Year of inscription on the World Heritage List 1992
Year(s) of inscription on the List of World Heritage in Danger N/A
Previous Committee Decisions see page https://whc.unesco.org/en/list/617/documents/
Requests approved: 0
Total amount approved: USD 10,000
For details, see page https://whc.unesco.org/en/list/617/assistance/
UNESCO Extra-budgetary Funds
Previous monitoring missions
ICOMOS reactive monitoring mission, January 2005.
Factors affecting the property identified in previous reports
Inappropriate placement of a revolving theatre in the 17th century garden in front of the rococo summerhouse “Bellaria”;
Illustrative material see page https://whc.unesco.org/en/list/617/
Conservation issues presented to the World Heritage Committee in 2006
In the 1950s, a revolving theatre with 80 seats was installed inside the 17th century garden in front of the Bellaria in order to use this historic setting as a backdrop for the theatre. The theatre expanded in the 1960s, and in 1998 became a permanent construction with a present seating capacity of 650 visitors. At the invitation of the Czech Ministry of Culture, an ICOMOS monitoring mission was carried out from 20 to 24 January 2005 to assess the impact of the revolving theatre situated in the castle garden on the values recognized by inscription, and to discuss the proposed new location for the theatre.
The construction of the revolving theatre includes a 6m deep foundation and is linked to a number of under- and above- ground infrastructural components, heavily impacting the visual integrity and the archaeology of the site. The mission observed that all elements of the former garden design around the current location of the theatre had disappeared, and heavy use of the place resulted in extensive trampling and affected the area beyond the immediate surroundings of the theatre. While the theatre only operates in the summer, the facilities block the vistas along the baroque axis and the central part of the garden. A feasibility study was carried out regarding the possible relocation of the revolving theatre to a new location currently occupied by a derelict tree nursery in the buffer zone of the property. The study concluded that relocation of the theatre would be beneficial to all aspects of the theatrical events, but called for an architectural competition to design the new revolving theatre and its surroundings to lessen any negative visual impacts. The mission also recommended that removal of the theatre should be accompanied by archaeological excavation, and that efforts should focus on conserving and restoring the Bellaria summerhouse.
The removal of the revolving theatre from the current location is strongly supported by the Ministry of Culture, the National Institute for Preservation, ICOMOS Czech Republic and the town of České Budějovice. However, there is also some opposition in the area, which considers the revolving theatre part of the traditional theatrical life in Český Krumlov.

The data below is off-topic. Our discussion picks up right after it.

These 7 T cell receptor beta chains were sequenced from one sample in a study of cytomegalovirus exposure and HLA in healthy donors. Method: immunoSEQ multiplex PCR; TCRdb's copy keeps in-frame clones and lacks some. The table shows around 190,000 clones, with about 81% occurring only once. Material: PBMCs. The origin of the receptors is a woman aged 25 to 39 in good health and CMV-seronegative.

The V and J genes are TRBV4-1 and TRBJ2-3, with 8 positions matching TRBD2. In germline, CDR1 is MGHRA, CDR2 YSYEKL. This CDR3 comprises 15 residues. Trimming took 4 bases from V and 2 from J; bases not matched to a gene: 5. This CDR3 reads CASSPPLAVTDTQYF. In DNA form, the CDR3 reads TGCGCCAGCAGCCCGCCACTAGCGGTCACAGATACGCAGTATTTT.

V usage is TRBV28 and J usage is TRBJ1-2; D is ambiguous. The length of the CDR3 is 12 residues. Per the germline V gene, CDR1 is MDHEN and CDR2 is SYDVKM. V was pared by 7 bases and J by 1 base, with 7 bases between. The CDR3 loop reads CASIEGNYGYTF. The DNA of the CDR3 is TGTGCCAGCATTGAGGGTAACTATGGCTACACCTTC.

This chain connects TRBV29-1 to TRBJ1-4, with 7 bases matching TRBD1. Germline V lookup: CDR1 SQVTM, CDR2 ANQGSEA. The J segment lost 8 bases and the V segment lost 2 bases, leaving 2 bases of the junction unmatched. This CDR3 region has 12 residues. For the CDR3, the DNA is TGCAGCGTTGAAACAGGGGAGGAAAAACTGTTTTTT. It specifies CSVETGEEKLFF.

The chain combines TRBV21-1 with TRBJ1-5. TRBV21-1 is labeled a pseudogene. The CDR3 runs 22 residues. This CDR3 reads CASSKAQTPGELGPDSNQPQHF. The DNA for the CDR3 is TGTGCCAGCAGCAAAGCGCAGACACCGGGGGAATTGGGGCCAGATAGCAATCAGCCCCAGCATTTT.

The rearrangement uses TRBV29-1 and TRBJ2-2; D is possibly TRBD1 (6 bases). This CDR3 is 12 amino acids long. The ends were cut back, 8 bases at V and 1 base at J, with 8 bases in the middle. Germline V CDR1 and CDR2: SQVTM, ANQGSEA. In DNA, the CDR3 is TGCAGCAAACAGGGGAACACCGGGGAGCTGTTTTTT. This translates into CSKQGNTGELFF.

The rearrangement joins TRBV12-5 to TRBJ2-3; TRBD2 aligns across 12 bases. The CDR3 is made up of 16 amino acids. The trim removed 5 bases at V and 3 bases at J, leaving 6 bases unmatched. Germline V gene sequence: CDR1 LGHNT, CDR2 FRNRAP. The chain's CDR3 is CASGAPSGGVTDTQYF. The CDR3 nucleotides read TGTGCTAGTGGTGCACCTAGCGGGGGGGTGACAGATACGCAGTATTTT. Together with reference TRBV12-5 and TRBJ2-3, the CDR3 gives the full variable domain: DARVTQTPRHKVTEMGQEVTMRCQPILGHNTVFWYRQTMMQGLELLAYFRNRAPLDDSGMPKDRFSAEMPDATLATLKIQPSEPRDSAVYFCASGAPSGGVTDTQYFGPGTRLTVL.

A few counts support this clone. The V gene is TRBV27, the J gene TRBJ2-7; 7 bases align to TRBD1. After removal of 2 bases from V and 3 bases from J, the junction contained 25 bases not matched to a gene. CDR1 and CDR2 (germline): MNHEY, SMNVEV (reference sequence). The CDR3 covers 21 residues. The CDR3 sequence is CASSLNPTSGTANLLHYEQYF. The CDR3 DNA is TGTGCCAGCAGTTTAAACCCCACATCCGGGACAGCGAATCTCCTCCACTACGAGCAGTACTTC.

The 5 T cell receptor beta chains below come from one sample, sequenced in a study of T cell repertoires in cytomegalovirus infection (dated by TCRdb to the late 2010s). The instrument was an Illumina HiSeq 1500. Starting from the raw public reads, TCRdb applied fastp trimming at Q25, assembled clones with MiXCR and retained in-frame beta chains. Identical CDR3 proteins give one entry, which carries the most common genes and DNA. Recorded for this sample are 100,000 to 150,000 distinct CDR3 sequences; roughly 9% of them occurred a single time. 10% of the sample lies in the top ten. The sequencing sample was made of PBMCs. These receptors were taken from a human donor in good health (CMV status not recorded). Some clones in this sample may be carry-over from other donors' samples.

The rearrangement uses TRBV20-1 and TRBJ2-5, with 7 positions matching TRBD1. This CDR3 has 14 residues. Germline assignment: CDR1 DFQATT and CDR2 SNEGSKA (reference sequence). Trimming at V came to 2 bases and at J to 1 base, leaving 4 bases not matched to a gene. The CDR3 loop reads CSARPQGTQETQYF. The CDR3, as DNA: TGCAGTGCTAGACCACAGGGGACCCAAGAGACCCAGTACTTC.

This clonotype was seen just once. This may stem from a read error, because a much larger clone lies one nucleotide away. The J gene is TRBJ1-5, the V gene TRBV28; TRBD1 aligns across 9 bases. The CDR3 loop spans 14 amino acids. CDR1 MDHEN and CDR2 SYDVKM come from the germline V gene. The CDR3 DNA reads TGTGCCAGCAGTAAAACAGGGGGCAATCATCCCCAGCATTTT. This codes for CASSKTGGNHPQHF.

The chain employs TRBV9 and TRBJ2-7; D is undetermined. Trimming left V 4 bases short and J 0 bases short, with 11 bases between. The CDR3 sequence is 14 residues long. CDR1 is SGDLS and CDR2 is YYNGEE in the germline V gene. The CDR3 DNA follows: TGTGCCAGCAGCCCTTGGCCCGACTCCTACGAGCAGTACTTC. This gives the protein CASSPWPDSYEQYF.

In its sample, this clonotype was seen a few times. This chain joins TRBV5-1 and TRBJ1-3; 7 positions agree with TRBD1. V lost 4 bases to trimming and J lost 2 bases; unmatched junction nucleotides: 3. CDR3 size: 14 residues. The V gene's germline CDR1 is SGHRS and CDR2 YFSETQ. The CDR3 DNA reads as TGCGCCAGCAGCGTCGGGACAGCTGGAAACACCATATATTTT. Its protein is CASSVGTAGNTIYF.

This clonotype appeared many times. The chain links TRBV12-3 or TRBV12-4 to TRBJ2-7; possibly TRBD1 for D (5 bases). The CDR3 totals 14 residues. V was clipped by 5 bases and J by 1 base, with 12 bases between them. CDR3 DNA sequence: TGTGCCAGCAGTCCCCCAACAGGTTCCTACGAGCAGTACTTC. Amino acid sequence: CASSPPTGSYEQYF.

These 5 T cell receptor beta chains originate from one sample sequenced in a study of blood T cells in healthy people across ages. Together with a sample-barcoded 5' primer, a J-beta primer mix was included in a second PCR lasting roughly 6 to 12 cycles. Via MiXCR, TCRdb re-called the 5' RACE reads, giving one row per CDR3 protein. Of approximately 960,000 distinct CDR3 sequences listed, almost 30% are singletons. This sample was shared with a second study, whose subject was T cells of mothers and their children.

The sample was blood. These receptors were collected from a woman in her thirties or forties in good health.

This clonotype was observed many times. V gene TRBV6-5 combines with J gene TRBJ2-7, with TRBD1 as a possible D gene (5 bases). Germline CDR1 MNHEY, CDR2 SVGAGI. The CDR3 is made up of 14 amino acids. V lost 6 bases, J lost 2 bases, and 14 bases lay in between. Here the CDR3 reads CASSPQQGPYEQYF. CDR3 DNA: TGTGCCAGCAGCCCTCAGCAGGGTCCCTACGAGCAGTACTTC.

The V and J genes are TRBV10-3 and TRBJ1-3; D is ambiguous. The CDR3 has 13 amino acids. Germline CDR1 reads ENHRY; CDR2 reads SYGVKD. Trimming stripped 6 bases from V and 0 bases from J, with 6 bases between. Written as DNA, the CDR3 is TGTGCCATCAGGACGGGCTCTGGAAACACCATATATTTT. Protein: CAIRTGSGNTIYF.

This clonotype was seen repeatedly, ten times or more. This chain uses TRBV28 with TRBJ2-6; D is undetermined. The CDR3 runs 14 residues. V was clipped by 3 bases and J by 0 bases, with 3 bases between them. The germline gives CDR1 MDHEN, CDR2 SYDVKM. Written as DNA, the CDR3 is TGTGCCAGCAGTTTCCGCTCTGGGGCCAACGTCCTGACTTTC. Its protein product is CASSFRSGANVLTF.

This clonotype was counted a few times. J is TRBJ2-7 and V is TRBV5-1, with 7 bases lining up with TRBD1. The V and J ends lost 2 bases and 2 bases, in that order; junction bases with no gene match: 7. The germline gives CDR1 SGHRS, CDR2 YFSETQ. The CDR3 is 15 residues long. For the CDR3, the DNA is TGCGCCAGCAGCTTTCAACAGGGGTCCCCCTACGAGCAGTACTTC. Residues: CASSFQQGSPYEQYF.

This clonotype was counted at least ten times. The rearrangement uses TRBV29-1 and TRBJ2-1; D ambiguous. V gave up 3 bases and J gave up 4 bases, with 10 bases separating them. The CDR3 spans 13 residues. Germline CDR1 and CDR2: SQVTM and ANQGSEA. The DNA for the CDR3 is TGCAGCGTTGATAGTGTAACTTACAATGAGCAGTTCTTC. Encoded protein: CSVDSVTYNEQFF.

The mission concluded that:
a) the revolving theatre is severely impairing the integrity of the castle garden;
b) the current placement of the revolving theatre is far from ideal from the theatrical point of view, and
c) the revolving theatre should therefore be removed and relocated as soon as possible and the international community should support the efforts of the Czech national authorities in this action.
Furthermore, the mission drew the attention of the authorities to Article 19 of the Florence Charter for Historic Gardens (1982), which states “by reason of its nature and purpose, a historic garden is a peaceful place conducive to human contacts, silence and awareness of nature. This conception of its everyday use must contrast with its role on those rare occasions when it accommodates a festivity”.
The State Party wrote to the Centre on 27 January 2006. The letter does not specifically endorse the conclusions of the 2005 mission and appears to move away from the commitment to remove the theatre. The letter appears to propose “replacement of the existing stage by a structure on the same site that would be less robust in terms of material used and aesthetic expression, yet functional and removable outside the summer theatre season”.
The World Heritage Centre and ICOMOS are disturbed by this change of perspective. The permanent construction of theatrical elements in this garden is a late 20th century phenomenon. Furthermore, its presence in the garden has resulted in the destruction of the garden’s elements and patterns as well as blocking the vistas along the baroque axis and the central part of the garden. The State Party should be urged to maintain its earlier commitments.
Analysis and Conclusions of the World Heritage Centre, ICOMOS and ICCROM
Decision Adopted: 30 COM 7B.83
The World Heritage Committee,
1. Having examined Document WHC-06/30.COM/7B,
2. Recalling Decision 29 COM 7B.101, adopted at its 29th session (Durban, 2005),
3. Notes with great concern the State Party's letter of 27 January 2006, which appears to ignore the recommendations of the 2005 mission and the Committee's Decision;
4. Requests the State Party to re-affirm its commitment to the removal of the theatre from the Summerhouse Garden and its replacement in the adjacent buffer zone site, and also to establish a firm schedule for the associated activities;
5. Further requests the State Party to provide the World Heritage Centre with an updated report by 1 February 2007 on the progress of its undertakings in this area, and on the state of conservation of the property, for examination by the World Heritage Committee at its 31st session in 2007.